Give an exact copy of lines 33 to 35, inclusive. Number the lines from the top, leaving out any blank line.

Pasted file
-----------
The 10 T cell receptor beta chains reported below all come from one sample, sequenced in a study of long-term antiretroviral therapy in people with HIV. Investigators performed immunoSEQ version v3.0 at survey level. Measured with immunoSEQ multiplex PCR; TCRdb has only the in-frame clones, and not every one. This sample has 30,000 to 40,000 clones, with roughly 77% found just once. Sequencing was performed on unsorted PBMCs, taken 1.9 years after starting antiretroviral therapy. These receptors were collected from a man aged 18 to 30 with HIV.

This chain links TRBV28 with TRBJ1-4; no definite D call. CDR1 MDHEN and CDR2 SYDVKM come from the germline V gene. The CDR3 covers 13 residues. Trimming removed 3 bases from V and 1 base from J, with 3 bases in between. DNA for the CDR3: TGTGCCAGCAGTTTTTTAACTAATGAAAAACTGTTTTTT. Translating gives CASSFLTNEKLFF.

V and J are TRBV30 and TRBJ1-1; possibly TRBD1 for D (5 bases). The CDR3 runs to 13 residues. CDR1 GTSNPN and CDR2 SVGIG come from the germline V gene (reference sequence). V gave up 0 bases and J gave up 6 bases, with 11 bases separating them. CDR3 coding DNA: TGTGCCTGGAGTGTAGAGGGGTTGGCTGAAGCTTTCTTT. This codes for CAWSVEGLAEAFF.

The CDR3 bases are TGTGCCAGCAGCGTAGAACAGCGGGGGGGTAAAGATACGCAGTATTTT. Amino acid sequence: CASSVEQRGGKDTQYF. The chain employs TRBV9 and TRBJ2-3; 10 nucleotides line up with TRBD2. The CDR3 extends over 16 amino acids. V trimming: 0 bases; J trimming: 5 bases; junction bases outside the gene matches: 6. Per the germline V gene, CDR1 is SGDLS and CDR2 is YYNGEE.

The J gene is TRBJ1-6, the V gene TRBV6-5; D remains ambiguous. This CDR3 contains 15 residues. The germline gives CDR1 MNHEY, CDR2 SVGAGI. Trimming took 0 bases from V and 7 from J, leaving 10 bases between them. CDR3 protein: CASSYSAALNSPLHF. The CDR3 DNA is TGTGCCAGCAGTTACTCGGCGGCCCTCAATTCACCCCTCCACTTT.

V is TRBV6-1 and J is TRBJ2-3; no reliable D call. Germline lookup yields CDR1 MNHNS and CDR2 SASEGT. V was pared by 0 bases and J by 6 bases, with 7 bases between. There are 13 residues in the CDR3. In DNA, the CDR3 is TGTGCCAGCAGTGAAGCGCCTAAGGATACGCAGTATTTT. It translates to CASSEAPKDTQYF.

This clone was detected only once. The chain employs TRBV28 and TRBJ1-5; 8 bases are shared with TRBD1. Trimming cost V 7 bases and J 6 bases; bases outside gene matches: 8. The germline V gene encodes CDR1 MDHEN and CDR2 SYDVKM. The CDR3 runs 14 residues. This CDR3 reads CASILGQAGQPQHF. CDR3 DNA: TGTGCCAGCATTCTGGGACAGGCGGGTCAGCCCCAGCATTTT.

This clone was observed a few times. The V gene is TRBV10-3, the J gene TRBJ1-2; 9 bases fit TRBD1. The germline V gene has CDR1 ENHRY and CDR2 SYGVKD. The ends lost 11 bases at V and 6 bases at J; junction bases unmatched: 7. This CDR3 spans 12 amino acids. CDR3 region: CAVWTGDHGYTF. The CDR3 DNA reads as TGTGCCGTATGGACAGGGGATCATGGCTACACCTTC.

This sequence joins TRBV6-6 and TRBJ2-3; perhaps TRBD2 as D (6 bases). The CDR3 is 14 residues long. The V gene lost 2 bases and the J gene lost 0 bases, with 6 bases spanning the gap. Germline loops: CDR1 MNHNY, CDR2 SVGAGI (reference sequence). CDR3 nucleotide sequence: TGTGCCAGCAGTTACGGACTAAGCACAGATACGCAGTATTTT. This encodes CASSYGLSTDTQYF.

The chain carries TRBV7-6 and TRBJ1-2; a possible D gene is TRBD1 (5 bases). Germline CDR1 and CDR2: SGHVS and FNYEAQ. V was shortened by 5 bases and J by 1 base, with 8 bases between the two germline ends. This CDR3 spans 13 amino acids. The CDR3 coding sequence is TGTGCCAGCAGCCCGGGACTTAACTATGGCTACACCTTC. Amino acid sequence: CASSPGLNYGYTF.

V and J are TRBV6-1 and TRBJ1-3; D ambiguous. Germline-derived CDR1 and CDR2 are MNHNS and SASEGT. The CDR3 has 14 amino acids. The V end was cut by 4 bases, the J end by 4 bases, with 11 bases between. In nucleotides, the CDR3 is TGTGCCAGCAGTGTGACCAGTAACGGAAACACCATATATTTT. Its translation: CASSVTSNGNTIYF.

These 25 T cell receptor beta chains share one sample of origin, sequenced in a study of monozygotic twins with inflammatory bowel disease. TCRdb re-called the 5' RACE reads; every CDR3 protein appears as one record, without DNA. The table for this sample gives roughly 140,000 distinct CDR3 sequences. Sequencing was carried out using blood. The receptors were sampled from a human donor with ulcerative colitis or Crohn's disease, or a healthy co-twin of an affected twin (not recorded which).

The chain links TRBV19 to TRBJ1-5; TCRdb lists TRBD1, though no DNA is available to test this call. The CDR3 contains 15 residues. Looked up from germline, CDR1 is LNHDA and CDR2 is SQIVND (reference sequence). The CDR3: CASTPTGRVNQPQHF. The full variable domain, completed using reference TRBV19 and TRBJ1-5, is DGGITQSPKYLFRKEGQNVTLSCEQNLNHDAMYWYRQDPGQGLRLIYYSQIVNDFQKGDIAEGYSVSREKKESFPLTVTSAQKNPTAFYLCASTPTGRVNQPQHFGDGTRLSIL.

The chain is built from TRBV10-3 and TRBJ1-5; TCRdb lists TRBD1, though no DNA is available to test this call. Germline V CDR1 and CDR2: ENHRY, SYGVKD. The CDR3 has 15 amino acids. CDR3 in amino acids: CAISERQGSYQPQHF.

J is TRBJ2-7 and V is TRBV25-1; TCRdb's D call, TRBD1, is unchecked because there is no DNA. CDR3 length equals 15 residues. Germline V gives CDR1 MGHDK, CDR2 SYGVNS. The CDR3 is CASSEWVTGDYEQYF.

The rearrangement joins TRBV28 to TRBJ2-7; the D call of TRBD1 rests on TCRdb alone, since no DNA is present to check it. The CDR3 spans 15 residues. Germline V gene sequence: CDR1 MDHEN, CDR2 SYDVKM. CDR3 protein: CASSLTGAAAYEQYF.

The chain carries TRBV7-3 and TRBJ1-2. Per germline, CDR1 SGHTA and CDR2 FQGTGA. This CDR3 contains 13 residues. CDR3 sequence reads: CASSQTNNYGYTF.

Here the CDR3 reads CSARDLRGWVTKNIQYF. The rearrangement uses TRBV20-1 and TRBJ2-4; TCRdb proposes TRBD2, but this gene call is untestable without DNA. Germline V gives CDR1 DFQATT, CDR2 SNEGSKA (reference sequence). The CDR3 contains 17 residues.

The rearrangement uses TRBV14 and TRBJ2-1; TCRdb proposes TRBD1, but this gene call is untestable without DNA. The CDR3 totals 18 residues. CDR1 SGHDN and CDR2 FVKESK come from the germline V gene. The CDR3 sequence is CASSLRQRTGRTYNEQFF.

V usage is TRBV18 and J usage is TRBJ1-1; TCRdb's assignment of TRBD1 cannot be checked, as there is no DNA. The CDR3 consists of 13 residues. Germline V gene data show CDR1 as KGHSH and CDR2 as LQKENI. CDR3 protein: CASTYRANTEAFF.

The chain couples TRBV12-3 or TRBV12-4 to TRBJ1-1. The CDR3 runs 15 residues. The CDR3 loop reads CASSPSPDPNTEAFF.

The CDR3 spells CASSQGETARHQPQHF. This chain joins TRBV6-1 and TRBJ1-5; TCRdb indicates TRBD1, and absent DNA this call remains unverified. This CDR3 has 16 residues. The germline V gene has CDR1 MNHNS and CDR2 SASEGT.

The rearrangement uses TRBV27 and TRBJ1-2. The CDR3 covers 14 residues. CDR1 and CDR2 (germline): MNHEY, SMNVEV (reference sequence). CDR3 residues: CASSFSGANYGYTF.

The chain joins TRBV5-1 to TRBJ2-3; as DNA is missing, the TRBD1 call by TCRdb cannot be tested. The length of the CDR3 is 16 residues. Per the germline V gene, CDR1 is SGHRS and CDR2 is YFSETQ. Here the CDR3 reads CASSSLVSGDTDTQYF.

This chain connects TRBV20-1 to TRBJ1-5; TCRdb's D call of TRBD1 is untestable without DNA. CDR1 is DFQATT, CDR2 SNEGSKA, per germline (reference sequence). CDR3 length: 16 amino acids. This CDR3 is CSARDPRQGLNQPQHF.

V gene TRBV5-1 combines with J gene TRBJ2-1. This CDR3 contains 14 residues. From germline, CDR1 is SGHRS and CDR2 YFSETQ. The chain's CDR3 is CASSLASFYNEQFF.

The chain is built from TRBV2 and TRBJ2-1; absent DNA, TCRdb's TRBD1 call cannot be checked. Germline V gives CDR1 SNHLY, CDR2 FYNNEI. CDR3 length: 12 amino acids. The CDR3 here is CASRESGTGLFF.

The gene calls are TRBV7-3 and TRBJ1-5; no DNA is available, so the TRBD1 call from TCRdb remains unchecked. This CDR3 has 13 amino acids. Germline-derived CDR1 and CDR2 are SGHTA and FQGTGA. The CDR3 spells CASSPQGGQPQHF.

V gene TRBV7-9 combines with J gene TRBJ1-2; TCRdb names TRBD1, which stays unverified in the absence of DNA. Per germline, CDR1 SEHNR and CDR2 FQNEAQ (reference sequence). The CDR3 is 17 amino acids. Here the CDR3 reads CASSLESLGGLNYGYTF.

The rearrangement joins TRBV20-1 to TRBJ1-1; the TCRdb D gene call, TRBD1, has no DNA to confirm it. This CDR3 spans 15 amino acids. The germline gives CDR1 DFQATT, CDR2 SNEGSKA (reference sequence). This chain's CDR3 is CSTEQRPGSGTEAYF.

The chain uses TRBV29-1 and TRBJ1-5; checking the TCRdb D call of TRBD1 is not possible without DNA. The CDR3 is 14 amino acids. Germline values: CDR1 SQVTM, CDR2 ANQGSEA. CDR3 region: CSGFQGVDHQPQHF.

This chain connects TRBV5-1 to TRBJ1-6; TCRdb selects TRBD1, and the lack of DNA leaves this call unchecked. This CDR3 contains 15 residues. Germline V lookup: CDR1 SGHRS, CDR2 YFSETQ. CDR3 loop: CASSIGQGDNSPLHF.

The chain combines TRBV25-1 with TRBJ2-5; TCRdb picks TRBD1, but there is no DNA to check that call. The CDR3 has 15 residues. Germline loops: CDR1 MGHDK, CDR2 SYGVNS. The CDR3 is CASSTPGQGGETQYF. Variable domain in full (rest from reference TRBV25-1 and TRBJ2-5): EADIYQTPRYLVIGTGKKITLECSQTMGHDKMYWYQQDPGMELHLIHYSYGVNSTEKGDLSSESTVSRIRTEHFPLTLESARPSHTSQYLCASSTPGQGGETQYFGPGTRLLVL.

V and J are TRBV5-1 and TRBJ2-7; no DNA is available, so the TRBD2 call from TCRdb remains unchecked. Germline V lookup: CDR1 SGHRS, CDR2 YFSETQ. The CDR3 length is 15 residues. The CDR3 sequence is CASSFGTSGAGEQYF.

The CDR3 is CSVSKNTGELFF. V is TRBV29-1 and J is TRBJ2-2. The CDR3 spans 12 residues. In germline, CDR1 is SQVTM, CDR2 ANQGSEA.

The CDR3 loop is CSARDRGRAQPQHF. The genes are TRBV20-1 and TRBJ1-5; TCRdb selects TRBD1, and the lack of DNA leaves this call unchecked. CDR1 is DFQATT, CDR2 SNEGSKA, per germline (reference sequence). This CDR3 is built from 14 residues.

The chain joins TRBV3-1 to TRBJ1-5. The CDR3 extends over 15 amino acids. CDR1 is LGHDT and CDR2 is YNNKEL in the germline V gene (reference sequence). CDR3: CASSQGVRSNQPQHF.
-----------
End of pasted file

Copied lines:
The chain combines TRBV25-1 with TRBJ2-5; TCRdb picks TRBD1, but there is no DNA to check that call. The CDR3 has 15 residues. Germline loops: CDR1 MGHDK, CDR2 SYGVNS. The CDR3 is CASSTPGQGGETQYF. Variable domain in full (rest from reference TRBV25-1 and TRBJ2-5): EADIYQTPRYLVIGTGKKITLECSQTMGHDKMYWYQQDPGMELHLIHYSYGVNSTEKGDLSSESTVSRIRTEHFPLTLESARPSHTSQYLCASSTPGQGGETQYFGPGTRLLVL.

V and J are TRBV5-1 and TRBJ2-7; no DNA is available, so the TRBD2 call from TCRdb remains unchecked. Germline V lookup: CDR1 SGHRS, CDR2 YFSETQ. The CDR3 length is 15 residues. The CDR3 sequence is CASSFGTSGAGEQYF.

The CDR3 is CSVSKNTGELFF. V is TRBV29-1 and J is TRBJ2-2. The CDR3 spans 12 residues. In germline, CDR1 is SQVTM, CDR2 ANQGSEA.